“Human beings share the same common problems. A film can only be understood if it depicts these properly.”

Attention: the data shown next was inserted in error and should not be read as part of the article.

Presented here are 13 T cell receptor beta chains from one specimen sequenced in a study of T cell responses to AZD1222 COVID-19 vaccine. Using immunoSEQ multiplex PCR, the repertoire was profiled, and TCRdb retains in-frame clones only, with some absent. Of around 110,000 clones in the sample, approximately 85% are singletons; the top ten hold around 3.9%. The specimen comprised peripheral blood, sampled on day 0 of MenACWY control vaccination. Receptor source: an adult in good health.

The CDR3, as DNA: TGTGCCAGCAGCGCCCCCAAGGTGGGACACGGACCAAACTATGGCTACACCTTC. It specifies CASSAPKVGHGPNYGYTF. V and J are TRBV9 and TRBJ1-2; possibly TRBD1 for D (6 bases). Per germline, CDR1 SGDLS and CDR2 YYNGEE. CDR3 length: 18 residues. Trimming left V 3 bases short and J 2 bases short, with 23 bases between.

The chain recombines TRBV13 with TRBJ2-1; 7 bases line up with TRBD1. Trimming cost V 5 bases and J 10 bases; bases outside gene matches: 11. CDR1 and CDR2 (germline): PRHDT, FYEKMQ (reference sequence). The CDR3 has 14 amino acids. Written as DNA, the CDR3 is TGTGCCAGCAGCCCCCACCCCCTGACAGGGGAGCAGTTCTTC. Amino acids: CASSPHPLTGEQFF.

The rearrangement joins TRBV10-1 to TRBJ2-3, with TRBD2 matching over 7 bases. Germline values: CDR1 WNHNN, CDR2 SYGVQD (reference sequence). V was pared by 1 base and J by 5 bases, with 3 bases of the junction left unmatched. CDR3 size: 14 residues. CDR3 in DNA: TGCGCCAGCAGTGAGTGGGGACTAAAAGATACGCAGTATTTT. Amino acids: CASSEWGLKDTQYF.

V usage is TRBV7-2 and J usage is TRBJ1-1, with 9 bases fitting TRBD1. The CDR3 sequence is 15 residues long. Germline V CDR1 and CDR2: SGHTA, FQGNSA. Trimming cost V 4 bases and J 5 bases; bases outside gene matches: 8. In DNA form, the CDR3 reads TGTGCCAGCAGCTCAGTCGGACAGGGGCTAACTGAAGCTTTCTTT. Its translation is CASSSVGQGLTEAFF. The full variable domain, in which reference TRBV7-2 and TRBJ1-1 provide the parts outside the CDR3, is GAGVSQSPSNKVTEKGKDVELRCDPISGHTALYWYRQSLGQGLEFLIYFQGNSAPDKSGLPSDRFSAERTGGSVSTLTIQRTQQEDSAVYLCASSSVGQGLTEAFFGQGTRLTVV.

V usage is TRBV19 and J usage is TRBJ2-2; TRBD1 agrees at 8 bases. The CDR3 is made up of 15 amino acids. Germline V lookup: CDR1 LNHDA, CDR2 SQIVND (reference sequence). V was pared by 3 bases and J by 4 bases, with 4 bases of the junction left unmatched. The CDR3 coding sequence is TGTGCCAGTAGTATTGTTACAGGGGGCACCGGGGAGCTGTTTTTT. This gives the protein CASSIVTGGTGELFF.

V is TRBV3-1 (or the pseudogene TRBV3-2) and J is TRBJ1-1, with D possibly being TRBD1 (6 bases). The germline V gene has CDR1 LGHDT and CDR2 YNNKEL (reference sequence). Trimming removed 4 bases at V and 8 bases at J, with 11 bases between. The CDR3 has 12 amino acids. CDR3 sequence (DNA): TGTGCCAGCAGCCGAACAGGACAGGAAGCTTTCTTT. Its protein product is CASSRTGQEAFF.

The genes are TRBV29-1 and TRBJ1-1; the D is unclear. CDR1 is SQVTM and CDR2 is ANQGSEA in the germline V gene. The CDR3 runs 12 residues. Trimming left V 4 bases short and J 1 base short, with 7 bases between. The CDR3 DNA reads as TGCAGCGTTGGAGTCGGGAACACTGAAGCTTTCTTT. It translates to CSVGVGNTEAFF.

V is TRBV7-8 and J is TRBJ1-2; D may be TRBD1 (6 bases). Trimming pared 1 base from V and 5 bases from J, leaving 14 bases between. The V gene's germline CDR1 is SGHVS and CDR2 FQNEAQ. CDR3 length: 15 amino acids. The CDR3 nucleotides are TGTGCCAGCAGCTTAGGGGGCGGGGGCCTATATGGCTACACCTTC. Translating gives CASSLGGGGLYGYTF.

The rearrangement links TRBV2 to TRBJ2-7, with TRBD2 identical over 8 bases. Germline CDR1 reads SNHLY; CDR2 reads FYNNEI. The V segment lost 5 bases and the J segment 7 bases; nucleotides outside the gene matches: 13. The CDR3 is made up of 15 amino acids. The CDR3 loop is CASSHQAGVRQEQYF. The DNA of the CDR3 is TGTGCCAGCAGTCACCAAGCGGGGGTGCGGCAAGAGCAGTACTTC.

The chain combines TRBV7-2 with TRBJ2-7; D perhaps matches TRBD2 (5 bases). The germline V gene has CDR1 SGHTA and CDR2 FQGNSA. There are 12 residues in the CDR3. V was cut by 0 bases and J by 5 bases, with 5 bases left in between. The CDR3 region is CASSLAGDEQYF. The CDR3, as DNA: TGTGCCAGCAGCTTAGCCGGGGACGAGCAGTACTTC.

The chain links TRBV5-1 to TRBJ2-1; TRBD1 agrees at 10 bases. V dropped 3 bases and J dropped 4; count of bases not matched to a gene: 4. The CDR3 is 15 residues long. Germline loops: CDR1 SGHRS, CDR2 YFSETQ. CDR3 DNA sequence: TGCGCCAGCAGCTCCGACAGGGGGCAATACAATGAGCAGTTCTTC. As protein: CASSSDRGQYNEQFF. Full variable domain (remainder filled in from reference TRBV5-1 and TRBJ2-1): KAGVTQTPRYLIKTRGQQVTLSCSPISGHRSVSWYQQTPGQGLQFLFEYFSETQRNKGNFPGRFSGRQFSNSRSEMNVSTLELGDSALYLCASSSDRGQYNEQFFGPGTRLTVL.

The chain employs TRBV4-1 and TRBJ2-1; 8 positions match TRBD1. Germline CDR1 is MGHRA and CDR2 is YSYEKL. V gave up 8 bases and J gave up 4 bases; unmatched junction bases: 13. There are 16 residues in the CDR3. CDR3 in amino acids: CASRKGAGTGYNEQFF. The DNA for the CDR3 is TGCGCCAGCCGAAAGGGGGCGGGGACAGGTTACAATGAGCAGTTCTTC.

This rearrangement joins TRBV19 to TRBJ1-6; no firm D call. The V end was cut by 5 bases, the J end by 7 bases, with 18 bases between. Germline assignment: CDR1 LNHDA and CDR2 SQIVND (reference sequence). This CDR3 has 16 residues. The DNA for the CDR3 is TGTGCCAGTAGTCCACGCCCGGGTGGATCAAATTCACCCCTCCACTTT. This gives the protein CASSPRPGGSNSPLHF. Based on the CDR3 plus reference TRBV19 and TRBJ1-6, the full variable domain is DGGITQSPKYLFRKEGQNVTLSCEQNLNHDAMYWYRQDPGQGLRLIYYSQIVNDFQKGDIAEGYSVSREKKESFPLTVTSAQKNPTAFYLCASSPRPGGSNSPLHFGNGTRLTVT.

‘I Live in Fear’, written and directed by Akira Kurosawa in 1955, is a drama set in contemporary Japan. A factory owner, Nakajima played by Toshiro Mifune, is terrified of nuclear war and is pressuring his family to move to Brazil. His family resists and the subsequent fight for control of the family money and authority sends Nakajima mad. It’s a stark snapshot of the anxieties of post-war Japan, particularly following the nuclear tests in the Pacific in the 1950s. This seems to me to be a common theme in Kurosawa’s movies, from ‘Stray Dog’, even including his historical films such as ‘Seven Samurai’. In all these films, the bomb hangs heavily, whether the reference is a literal one, as in this film, or a metaphorical one, for example the shocking appearance and effect of a firearm in a medieval village. ‘I Live in Fear’ is a neat parable, but it is also a tragic portrait of an affluent factory owner. This focus on the elderly is also a common theme in films of the time, but Nakajima’s journey into insanity is the flipside of the measured and stoic presentation of the same generation in Ozu’s ‘Tokyo Story’. Mifune’s performance as an elderly man, a year after playing the young and impetuous Kikuchiyo in ‘Seven Samurai’, is incredible and utterly believable. Similarly, Takashi Shimura’s performance as a character who is almost persuaded by Nakajima is a fascinating reversal of their roles in Kurosawa’s earlier film. ‘I Live in Fear’ doesn’t have the epic sweep of Kurosawa’s historical movies, but it contains a condensation of all the themes and visual stylings that make his films so distinctive.